Lorsque les restes d'une créature préhistorique sont découverts, il revient aux scientifiques de classifier l'animal et d'identifier sa place dans le grand arbre de l'évolution de la vie.
Mais, occasionnellement, la créature est tellement étrange qu'on ne sait pas trop ce qu'on a sous les yeux.
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Last year, scientists declared a decades-old mystery solved - that bizarre monstrosity you see in the image above had for years defied classification, but two separate studies said they finally had solid evidence that it was in fact a vertebrate.
But now, more researchers have entered the fray, and say this conclusion is just plain wrong - there's no way this thing can be a fish, which means we still have no idea what it actually is.
Nicknamed the Tully monster, the creature belongs to the ancient genus Tullimonstrum, and is thought to have inhabited the shallow coastal waters of muddy estuaries in the Eastern US around 300 million years ago.
Only a single species, T. gregarium, is known, and fossils of the creature have only ever been found in the Mazon Creek fossil beds of Illinois.
But they were clearly abundant in the region - hundreds of fossils ended up in the Field Museum in Chicago after the species' initial discovery in the 1950s.
(...) the Tully Monster had fins like a cuttlefish, eyestalks like a crab, and a rather intimidating 'jaw-on-stick':
This jumble of body parts has seen it compared to everything from molluscs and arthropods to worms, and more recently, to vertebrates like lampreys.
"This animal doesn't fit easy classification because it's so weird," says Lauren Sallan from the University of Pennsylvania, one of the team behind its most recent analysis.
"It has these eyes that are on stalks, and it has this pincer at the end of a long proboscis, and there's even disagreement about which way is up. But the last thing that the Tully monster could be is a fish."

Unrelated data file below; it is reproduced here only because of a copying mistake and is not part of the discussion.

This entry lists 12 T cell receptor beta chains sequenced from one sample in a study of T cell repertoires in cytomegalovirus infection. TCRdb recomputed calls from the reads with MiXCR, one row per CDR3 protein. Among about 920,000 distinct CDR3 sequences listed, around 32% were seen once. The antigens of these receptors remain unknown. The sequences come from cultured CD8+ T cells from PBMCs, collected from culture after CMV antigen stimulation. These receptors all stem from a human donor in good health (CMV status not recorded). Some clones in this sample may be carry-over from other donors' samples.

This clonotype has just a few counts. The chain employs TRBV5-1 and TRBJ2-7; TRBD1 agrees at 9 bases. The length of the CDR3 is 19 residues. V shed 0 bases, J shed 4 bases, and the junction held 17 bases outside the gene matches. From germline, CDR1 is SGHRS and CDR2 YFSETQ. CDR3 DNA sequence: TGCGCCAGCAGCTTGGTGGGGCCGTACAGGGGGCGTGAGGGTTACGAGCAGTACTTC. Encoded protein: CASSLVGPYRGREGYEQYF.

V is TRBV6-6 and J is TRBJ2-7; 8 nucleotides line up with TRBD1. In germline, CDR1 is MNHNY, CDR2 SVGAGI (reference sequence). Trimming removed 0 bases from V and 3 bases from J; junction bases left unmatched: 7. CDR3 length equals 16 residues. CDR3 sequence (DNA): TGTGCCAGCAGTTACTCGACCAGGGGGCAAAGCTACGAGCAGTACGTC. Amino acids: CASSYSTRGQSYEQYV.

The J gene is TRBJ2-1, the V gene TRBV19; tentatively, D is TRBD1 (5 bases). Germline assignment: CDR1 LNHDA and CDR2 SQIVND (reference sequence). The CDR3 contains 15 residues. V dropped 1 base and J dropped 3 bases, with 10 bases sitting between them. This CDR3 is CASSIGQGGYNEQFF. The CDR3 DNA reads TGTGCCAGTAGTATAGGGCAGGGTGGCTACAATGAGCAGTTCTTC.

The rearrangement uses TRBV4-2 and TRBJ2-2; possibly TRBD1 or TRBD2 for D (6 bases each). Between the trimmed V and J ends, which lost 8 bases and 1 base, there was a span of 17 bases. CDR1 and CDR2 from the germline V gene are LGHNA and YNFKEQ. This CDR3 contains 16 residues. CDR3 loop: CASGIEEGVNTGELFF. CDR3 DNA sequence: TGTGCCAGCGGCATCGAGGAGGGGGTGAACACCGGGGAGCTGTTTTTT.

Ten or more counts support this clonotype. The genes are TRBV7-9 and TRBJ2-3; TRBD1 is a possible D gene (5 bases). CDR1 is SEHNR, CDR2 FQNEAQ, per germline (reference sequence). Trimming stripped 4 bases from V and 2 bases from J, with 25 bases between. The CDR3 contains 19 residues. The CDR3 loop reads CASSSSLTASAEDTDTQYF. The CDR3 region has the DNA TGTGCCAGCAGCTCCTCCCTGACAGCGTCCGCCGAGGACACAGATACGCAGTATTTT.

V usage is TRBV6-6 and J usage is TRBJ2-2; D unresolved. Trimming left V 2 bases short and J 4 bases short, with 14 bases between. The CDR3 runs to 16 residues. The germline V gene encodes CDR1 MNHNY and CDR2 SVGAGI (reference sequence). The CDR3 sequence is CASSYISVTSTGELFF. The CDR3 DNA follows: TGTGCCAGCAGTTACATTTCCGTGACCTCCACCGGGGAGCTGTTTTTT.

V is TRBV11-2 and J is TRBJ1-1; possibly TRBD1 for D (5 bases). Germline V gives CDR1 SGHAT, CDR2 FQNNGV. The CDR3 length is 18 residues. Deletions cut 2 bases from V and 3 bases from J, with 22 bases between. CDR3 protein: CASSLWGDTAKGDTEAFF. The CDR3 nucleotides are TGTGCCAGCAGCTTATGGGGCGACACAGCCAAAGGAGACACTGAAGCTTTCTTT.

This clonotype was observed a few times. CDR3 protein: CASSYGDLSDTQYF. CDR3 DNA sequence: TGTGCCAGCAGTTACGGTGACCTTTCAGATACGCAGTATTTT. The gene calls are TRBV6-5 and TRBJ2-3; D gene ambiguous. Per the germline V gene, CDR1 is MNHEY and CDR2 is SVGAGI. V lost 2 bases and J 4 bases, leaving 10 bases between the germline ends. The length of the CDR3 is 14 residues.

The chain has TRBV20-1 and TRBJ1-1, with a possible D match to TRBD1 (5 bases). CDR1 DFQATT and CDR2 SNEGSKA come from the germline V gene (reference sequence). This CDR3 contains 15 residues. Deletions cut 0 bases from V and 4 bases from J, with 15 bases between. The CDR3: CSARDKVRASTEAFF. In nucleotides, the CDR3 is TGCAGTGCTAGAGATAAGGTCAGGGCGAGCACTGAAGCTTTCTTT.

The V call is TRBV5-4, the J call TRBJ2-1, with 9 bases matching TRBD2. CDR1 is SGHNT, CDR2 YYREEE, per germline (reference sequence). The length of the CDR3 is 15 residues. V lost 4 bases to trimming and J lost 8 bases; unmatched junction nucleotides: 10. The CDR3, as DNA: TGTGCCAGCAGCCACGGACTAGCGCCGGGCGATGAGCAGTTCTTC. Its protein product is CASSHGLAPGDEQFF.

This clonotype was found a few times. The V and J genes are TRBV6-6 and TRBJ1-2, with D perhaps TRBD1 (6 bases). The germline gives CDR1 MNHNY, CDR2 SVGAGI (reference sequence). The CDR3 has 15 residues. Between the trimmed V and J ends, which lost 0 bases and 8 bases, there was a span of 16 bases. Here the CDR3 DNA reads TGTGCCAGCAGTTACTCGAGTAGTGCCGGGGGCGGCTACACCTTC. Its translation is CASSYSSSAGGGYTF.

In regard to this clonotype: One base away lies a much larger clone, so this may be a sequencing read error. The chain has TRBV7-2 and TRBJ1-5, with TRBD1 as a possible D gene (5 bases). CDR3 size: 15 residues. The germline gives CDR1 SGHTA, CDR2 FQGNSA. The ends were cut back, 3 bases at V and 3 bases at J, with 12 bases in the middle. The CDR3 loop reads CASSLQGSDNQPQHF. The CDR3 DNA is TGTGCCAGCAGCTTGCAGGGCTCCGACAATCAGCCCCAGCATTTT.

First discovered back in the 1955 by amateur fossil collector Francis Tully, the creature set off a decades-long investigation into what this bizarre conglomeration of features could actually represent.
(...) A team from Yale University, led by palaeobiologist Victoria McCoy, asserted that the light line running all the way down the creature's middle was not a gut, as previous research had suggested, but a notochord - a skeletal rod that forms the basis of vertebrate backbones.
(...) The team also found evidence of gill pouches in a few of the 1,200 or so specimens they analysed, which made them appear more 'fish-like' than previous studies had suggested.
(...) A second study led by researchers at the University of Leicester in the UK also came to the conclusion that the Tully monster was a vertebrate, after scanning electron microscope (SEM) images of its eyes revealed structures called melanosomes.
The team argued that this meant the creature had complex eyes, and said this made it more likely that it was a vertebrate.
But now Sallan and her colleagues say they actually got the whole thing wrong.
(...) "So the problem is, if it does have cup eyes, then it can't be a vertebrate, because all vertebrates either have more complex eyes than that or they secondarily lost them. But lots of other things have cup eyes, like primitive chordates, molluscs and certain types of worms."
This time around, the researchers are bringing more questions than answers, because while they're sure that the Tully monster is not a vertebrate, they're not ready to say what it could be instead.